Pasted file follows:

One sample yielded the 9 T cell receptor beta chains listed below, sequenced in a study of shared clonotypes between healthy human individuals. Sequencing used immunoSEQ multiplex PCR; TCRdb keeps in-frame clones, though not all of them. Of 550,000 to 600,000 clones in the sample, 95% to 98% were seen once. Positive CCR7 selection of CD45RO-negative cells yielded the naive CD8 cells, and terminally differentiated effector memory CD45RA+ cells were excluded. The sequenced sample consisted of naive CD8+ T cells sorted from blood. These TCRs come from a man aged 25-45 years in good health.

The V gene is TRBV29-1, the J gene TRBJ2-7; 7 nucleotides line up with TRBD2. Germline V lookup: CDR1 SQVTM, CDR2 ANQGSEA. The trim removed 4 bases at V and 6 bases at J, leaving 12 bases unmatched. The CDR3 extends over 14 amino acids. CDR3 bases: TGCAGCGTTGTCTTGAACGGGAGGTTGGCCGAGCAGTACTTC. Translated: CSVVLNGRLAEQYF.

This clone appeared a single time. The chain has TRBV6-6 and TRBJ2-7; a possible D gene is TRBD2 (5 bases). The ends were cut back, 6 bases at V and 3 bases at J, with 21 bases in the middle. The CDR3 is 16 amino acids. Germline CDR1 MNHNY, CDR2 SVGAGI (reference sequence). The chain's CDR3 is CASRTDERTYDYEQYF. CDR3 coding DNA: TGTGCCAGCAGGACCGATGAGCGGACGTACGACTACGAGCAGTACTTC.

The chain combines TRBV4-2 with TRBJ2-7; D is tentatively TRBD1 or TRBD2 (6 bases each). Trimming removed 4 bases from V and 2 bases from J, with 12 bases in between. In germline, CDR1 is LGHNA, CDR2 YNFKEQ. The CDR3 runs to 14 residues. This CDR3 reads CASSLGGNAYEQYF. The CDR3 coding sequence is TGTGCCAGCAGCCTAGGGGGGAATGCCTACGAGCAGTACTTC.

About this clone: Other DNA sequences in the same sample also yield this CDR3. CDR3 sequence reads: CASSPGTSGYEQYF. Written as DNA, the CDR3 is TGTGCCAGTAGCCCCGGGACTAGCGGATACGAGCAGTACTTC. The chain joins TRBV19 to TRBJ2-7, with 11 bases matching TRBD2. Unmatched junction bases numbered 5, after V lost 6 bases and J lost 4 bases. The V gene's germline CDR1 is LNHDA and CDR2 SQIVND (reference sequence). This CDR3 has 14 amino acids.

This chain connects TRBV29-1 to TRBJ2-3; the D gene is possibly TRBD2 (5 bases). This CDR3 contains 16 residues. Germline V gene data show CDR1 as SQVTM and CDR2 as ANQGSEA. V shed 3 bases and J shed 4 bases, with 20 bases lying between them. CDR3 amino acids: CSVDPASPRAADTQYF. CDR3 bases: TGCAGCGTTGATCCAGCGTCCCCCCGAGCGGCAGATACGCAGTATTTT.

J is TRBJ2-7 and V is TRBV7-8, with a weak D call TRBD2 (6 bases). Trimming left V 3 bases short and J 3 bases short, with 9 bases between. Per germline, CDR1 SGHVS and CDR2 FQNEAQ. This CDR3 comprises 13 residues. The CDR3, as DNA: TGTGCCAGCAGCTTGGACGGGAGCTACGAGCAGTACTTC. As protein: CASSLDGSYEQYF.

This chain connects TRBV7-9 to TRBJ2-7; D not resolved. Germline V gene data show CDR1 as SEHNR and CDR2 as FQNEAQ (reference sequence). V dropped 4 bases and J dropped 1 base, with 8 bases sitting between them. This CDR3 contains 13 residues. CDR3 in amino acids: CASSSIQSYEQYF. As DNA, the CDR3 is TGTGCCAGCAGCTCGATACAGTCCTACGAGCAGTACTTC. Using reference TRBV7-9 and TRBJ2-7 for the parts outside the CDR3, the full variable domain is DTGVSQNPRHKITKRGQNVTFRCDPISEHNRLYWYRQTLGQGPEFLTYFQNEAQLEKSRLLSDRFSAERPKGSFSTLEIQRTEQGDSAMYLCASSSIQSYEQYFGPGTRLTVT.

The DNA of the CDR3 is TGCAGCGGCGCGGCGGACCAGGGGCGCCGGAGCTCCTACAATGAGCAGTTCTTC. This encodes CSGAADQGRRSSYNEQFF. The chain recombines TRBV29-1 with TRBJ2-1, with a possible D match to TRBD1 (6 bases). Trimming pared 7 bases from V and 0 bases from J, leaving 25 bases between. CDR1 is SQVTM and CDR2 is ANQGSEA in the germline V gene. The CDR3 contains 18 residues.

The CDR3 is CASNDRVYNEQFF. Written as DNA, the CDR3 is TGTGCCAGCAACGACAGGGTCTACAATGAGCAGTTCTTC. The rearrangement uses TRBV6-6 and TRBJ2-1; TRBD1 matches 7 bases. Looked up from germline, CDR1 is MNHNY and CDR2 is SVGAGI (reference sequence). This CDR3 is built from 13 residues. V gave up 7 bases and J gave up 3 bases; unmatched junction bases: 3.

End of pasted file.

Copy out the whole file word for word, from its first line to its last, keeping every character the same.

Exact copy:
One sample yielded the 9 T cell receptor beta chains listed below, sequenced in a study of shared clonotypes between healthy human individuals. Sequencing used immunoSEQ multiplex PCR; TCRdb keeps in-frame clones, though not all of them. Of 550,000 to 600,000 clones in the sample, 95% to 98% were seen once. Positive CCR7 selection of CD45RO-negative cells yielded the naive CD8 cells, and terminally differentiated effector memory CD45RA+ cells were excluded. The sequenced sample consisted of naive CD8+ T cells sorted from blood. These TCRs come from a man aged 25-45 years in good health.

The V gene is TRBV29-1, the J gene TRBJ2-7; 7 nucleotides line up with TRBD2. Germline V lookup: CDR1 SQVTM, CDR2 ANQGSEA. The trim removed 4 bases at V and 6 bases at J, leaving 12 bases unmatched. The CDR3 extends over 14 amino acids. CDR3 bases: TGCAGCGTTGTCTTGAACGGGAGGTTGGCCGAGCAGTACTTC. Translated: CSVVLNGRLAEQYF.

This clone appeared a single time. The chain has TRBV6-6 and TRBJ2-7; a possible D gene is TRBD2 (5 bases). The ends were cut back, 6 bases at V and 3 bases at J, with 21 bases in the middle. The CDR3 is 16 amino acids. Germline CDR1 MNHNY, CDR2 SVGAGI (reference sequence). The chain's CDR3 is CASRTDERTYDYEQYF. CDR3 coding DNA: TGTGCCAGCAGGACCGATGAGCGGACGTACGACTACGAGCAGTACTTC.

The chain combines TRBV4-2 with TRBJ2-7; D is tentatively TRBD1 or TRBD2 (6 bases each). Trimming removed 4 bases from V and 2 bases from J, with 12 bases in between. In germline, CDR1 is LGHNA, CDR2 YNFKEQ. The CDR3 runs to 14 residues. This CDR3 reads CASSLGGNAYEQYF. The CDR3 coding sequence is TGTGCCAGCAGCCTAGGGGGGAATGCCTACGAGCAGTACTTC.

About this clone: Other DNA sequences in the same sample also yield this CDR3. CDR3 sequence reads: CASSPGTSGYEQYF. Written as DNA, the CDR3 is TGTGCCAGTAGCCCCGGGACTAGCGGATACGAGCAGTACTTC. The chain joins TRBV19 to TRBJ2-7, with 11 bases matching TRBD2. Unmatched junction bases numbered 5, after V lost 6 bases and J lost 4 bases. The V gene's germline CDR1 is LNHDA and CDR2 SQIVND (reference sequence). This CDR3 has 14 amino acids.

This chain connects TRBV29-1 to TRBJ2-3; the D gene is possibly TRBD2 (5 bases). This CDR3 contains 16 residues. Germline V gene data show CDR1 as SQVTM and CDR2 as ANQGSEA. V shed 3 bases and J shed 4 bases, with 20 bases lying between them. CDR3 amino acids: CSVDPASPRAADTQYF. CDR3 bases: TGCAGCGTTGATCCAGCGTCCCCCCGAGCGGCAGATACGCAGTATTTT.

J is TRBJ2-7 and V is TRBV7-8, with a weak D call TRBD2 (6 bases). Trimming left V 3 bases short and J 3 bases short, with 9 bases between. Per germline, CDR1 SGHVS and CDR2 FQNEAQ. This CDR3 comprises 13 residues. The CDR3, as DNA: TGTGCCAGCAGCTTGGACGGGAGCTACGAGCAGTACTTC. As protein: CASSLDGSYEQYF.

This chain connects TRBV7-9 to TRBJ2-7; D not resolved. Germline V gene data show CDR1 as SEHNR and CDR2 as FQNEAQ (reference sequence). V dropped 4 bases and J dropped 1 base, with 8 bases sitting between them. This CDR3 contains 13 residues. CDR3 in amino acids: CASSSIQSYEQYF. As DNA, the CDR3 is TGTGCCAGCAGCTCGATACAGTCCTACGAGCAGTACTTC. Using reference TRBV7-9 and TRBJ2-7 for the parts outside the CDR3, the full variable domain is DTGVSQNPRHKITKRGQNVTFRCDPISEHNRLYWYRQTLGQGPEFLTYFQNEAQLEKSRLLSDRFSAERPKGSFSTLEIQRTEQGDSAMYLCASSSIQSYEQYFGPGTRLTVT.

The DNA of the CDR3 is TGCAGCGGCGCGGCGGACCAGGGGCGCCGGAGCTCCTACAATGAGCAGTTCTTC. This encodes CSGAADQGRRSSYNEQFF. The chain recombines TRBV29-1 with TRBJ2-1, with a possible D match to TRBD1 (6 bases). Trimming pared 7 bases from V and 0 bases from J, leaving 25 bases between. CDR1 is SQVTM and CDR2 is ANQGSEA in the germline V gene. The CDR3 contains 18 residues.

The CDR3 is CASNDRVYNEQFF. Written as DNA, the CDR3 is TGTGCCAGCAACGACAGGGTCTACAATGAGCAGTTCTTC. The rearrangement uses TRBV6-6 and TRBJ2-1; TRBD1 matches 7 bases. Looked up from germline, CDR1 is MNHNY and CDR2 is SVGAGI (reference sequence). This CDR3 is built from 13 residues. V gave up 7 bases and J gave up 3 bases; unmatched junction bases: 3.